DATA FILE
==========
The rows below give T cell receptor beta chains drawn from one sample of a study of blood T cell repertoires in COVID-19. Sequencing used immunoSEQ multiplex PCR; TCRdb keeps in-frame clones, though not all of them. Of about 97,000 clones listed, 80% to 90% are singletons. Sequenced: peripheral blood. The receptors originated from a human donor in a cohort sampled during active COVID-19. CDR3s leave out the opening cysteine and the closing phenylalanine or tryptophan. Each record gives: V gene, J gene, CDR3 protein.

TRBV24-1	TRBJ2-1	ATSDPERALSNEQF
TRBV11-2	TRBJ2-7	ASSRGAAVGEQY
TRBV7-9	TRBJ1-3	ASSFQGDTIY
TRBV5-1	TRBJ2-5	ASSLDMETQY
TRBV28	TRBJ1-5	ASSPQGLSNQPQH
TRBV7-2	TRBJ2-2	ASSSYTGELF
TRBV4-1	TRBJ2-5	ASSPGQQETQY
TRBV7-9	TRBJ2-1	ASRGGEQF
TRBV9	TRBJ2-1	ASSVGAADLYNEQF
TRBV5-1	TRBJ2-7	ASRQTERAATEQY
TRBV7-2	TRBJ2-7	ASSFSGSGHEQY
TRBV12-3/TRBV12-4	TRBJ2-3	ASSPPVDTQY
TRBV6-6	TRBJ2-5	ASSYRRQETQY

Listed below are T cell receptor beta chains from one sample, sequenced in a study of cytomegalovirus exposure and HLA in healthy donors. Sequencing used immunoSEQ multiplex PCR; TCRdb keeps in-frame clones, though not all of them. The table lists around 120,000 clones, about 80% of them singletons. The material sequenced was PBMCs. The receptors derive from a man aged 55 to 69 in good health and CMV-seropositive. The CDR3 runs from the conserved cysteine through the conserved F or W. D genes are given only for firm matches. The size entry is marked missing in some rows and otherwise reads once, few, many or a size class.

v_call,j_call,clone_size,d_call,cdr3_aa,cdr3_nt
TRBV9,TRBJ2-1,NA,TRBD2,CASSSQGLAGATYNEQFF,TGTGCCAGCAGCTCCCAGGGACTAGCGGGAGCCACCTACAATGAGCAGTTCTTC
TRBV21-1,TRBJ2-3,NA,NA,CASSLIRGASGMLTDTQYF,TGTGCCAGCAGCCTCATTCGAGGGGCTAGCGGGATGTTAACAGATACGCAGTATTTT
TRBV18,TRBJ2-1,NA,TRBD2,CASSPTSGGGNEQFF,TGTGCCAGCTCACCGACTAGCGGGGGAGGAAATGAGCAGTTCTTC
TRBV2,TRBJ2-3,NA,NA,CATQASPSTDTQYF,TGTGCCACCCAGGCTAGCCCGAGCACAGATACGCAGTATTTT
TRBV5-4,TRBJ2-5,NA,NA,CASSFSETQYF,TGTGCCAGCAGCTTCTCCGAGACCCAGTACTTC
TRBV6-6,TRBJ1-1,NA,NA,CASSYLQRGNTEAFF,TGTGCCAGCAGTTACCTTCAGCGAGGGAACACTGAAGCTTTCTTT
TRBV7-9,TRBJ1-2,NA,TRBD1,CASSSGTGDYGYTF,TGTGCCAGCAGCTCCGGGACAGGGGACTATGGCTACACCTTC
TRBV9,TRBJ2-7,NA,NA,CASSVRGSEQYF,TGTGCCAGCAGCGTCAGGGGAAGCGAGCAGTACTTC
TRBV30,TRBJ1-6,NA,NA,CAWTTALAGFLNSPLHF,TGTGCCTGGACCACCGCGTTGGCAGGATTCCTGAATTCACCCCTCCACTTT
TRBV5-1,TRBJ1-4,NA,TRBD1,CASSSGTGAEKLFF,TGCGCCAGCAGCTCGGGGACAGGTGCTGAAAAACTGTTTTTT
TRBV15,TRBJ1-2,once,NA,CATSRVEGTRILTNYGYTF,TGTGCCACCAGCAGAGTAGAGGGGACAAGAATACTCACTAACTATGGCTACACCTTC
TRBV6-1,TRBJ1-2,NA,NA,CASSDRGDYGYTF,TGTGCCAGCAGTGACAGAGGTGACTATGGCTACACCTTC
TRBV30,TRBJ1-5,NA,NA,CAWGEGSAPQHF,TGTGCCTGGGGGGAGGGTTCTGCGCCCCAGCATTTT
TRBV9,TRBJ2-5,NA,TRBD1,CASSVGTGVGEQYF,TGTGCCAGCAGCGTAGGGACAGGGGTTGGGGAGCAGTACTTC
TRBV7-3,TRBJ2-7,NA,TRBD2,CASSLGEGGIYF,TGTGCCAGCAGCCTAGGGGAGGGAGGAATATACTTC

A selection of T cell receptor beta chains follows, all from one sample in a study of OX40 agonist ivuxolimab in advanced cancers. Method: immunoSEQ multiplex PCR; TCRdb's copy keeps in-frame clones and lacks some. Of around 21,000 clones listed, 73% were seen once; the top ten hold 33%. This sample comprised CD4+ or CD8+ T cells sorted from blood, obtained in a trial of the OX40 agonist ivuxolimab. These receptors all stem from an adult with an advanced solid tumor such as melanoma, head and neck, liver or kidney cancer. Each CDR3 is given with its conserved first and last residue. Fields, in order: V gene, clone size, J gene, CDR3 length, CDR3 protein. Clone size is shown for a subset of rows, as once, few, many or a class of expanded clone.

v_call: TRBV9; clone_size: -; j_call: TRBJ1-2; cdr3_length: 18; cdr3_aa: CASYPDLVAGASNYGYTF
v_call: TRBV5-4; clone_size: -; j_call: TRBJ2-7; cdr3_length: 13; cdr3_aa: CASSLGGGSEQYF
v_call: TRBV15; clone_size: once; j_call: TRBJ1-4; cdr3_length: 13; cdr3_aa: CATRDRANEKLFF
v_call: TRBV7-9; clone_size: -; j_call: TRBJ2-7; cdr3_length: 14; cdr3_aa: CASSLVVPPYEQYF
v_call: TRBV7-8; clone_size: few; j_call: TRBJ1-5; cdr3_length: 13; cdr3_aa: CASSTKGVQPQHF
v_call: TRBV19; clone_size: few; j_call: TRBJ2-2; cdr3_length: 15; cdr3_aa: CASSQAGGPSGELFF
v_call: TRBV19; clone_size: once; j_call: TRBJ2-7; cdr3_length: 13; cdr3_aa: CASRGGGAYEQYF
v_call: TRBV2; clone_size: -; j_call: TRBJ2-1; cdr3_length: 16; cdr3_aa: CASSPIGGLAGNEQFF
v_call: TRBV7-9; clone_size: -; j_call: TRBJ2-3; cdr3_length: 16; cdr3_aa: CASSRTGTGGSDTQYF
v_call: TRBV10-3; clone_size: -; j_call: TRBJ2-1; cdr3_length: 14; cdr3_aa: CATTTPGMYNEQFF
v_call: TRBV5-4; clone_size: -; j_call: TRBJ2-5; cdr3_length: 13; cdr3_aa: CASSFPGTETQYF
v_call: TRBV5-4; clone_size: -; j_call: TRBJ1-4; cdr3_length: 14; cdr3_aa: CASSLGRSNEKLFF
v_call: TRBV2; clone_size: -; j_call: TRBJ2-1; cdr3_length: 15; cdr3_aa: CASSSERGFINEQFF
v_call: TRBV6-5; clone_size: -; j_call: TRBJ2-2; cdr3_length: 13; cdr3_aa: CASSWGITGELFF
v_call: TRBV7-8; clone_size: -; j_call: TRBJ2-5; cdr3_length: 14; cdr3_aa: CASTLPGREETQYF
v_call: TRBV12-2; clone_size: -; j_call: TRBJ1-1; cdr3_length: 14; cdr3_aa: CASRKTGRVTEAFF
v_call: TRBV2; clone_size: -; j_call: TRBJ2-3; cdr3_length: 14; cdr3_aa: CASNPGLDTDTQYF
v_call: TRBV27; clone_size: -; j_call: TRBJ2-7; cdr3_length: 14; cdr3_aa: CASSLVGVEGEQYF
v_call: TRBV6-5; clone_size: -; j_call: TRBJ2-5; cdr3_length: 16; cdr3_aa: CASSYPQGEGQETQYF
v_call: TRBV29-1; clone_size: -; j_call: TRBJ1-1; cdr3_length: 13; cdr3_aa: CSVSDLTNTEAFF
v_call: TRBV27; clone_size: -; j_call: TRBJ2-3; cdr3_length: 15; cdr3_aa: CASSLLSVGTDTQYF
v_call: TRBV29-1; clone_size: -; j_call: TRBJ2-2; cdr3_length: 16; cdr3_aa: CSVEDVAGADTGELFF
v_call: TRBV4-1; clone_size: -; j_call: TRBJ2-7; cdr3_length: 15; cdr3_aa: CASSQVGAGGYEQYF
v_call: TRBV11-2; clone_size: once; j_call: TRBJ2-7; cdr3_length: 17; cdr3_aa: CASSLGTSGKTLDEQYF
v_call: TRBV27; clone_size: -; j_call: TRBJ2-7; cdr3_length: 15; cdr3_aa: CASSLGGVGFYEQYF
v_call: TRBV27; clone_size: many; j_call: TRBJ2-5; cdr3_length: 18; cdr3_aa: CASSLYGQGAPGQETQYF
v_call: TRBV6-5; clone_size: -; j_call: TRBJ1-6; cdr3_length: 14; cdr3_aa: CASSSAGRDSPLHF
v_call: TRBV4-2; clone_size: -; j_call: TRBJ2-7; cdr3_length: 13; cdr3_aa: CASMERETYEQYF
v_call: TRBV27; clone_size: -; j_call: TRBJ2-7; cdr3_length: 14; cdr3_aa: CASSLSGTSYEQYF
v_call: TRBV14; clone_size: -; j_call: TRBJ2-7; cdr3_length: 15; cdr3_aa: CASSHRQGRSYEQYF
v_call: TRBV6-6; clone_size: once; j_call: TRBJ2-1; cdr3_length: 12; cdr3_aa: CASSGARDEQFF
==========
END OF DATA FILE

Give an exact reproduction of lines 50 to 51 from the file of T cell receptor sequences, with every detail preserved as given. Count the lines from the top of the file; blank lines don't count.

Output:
v_call: TRBV27; clone_size: -; j_call: TRBJ2-7; cdr3_length: 14; cdr3_aa: CASSLVGVEGEQYF
v_call: TRBV6-5; clone_size: -; j_call: TRBJ2-5; cdr3_length: 16; cdr3_aa: CASSYPQGEGQETQYF